My husband came in from work last night and said, “Why don’t you write your blog next week on appreciating family?” I was stunned because about an hour earlier I had the thought that perhaps this week I should write about my mother, who is almost 90, and who has been having some health issues. I love and appreciate my mother and lately I’ve been thinking of the many memories I have of my life with her.
I spent many of my earlier years angry with my mother because of some of the things she did or did not do while raising me. I was pissed because I thought she deprived me of a father and because I believed she didn’t love me enough. As I’ve gotten older and spent time healing many of my childhood issues, I’ve come to realize that though my mother didn’t give me what I thought I needed, she did love me and she gave me her best. No matter my judgment on what she did or didn’t do right, she always gave me everything she had. What more could she give?
As my vision of my mother changed, I came to see clearly that she was in the same position as any single woman struggling to raise children on her own. Her resources, both internal and external, were limited and I’ve no doubt today that she had to make many hard choices to keep our family (me, her, and my brother) intact. Had she not had two children to raise on her own, she probably would have made many different life choices for herself. But, because she was a devoted mother her choices all included me and my brother.
My mother was, and still is, a woman of many talents. She has a beautiful singing voice and is a very good artist. Back in the late forties, for two years in a row, my mother brought the minstrels to our small southeast Louisiana town. She directed, choreographed, and played the lead role, Mr. Interlocutor. She loved singing Jolson and I will always have fond memories of seeing my mother down on one knee, dressed in her black tuxedo with her arms outstretched, her face painted black, belting out “Mammy”. Her passion for life and good music came through in her melodious, and lyrical singing voice. Even today, when I visit my mother we’ll put “The Al Jolson Story” DVD on and she will sing along with Larry Parks through the entire movie. I will sit in the chair next to her and watch her emote and belt out those songs and I’m always moved to tears. When my mother hears the music of today she usually says the same thing, “These people certainly don’t know how to sing. They can’t hold a candle to Al Jolson or Dean Martin.” And because I know the kind of music she loves, I have to agree with her.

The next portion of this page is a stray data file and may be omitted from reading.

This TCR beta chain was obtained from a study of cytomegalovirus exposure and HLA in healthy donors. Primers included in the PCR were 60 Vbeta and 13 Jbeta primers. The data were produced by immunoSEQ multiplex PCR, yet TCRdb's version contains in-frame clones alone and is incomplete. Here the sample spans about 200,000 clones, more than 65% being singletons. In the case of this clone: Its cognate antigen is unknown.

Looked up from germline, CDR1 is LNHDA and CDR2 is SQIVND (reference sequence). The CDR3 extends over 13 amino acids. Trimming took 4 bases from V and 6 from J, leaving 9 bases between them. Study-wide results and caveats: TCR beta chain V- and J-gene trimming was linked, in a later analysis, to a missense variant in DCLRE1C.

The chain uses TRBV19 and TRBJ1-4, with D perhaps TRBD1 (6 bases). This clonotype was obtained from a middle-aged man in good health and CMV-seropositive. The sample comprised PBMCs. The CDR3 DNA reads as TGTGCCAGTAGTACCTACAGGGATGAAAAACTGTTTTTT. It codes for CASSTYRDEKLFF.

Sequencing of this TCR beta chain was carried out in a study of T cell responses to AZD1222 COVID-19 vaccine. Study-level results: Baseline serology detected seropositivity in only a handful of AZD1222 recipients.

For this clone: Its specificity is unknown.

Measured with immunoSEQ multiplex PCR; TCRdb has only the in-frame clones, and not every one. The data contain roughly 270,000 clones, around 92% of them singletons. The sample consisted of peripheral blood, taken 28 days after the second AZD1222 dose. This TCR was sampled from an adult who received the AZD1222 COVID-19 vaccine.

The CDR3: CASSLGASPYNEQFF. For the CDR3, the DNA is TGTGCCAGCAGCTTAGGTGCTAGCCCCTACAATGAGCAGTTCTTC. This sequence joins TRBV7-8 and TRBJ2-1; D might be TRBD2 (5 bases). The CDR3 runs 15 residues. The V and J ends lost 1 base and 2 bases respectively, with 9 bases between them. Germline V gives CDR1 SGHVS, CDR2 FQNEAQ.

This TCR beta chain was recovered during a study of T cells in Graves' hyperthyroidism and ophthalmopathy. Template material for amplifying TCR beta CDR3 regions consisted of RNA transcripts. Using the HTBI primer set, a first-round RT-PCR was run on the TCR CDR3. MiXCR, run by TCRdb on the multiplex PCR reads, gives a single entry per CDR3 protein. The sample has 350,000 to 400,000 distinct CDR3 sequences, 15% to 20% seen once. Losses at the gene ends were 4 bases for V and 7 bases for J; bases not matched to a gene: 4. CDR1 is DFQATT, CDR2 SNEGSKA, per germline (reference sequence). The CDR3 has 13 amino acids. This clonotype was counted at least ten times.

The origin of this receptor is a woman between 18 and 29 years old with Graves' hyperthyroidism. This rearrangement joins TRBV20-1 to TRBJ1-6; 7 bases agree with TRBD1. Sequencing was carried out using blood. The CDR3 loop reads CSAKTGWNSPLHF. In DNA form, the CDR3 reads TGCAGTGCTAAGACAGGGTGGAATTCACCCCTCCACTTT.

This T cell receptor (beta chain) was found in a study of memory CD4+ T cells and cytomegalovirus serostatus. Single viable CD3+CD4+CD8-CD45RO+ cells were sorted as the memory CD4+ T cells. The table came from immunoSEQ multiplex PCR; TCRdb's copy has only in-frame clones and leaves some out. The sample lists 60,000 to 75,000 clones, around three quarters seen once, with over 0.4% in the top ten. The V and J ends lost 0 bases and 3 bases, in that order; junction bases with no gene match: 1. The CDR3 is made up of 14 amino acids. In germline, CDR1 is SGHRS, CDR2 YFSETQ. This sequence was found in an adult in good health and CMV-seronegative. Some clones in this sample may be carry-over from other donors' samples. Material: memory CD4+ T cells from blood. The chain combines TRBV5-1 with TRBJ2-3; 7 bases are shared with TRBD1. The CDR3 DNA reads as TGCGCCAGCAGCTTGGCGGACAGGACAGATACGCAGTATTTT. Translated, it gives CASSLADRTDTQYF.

When my mother was younger she took a correspondence course in Learning How to Draw and because of her natural artistic ability she became a good painter. During her forties, when she remarried and became busy with a husband, friends, and a new life, she put away her artists’ palette and easel and took up other hobbies like golfing and bridge. About thirty years ago, my mother and step-dad sold their home, said good-bye to their Niagara Falls, NY friends, and moved back to Louisiana so my grandfather would not have to be alone after my grandmother died. Her life changed drastically and my brother and I realized that she had a lot more time on her hands. We decided she might be ready to pick up her paint brush again so we surprised her and bought her a new easel, palette, brushes, canvasses, and oil paint. She was delighted with our gift and immediately got back into her hobby. Before we knew it she was turning out oil paintings of street scenes of New Orleans, personal portraits drawn from photographs, and a few still life paintings. Most of our family have a wall of fame that is filled with my mother’s art work.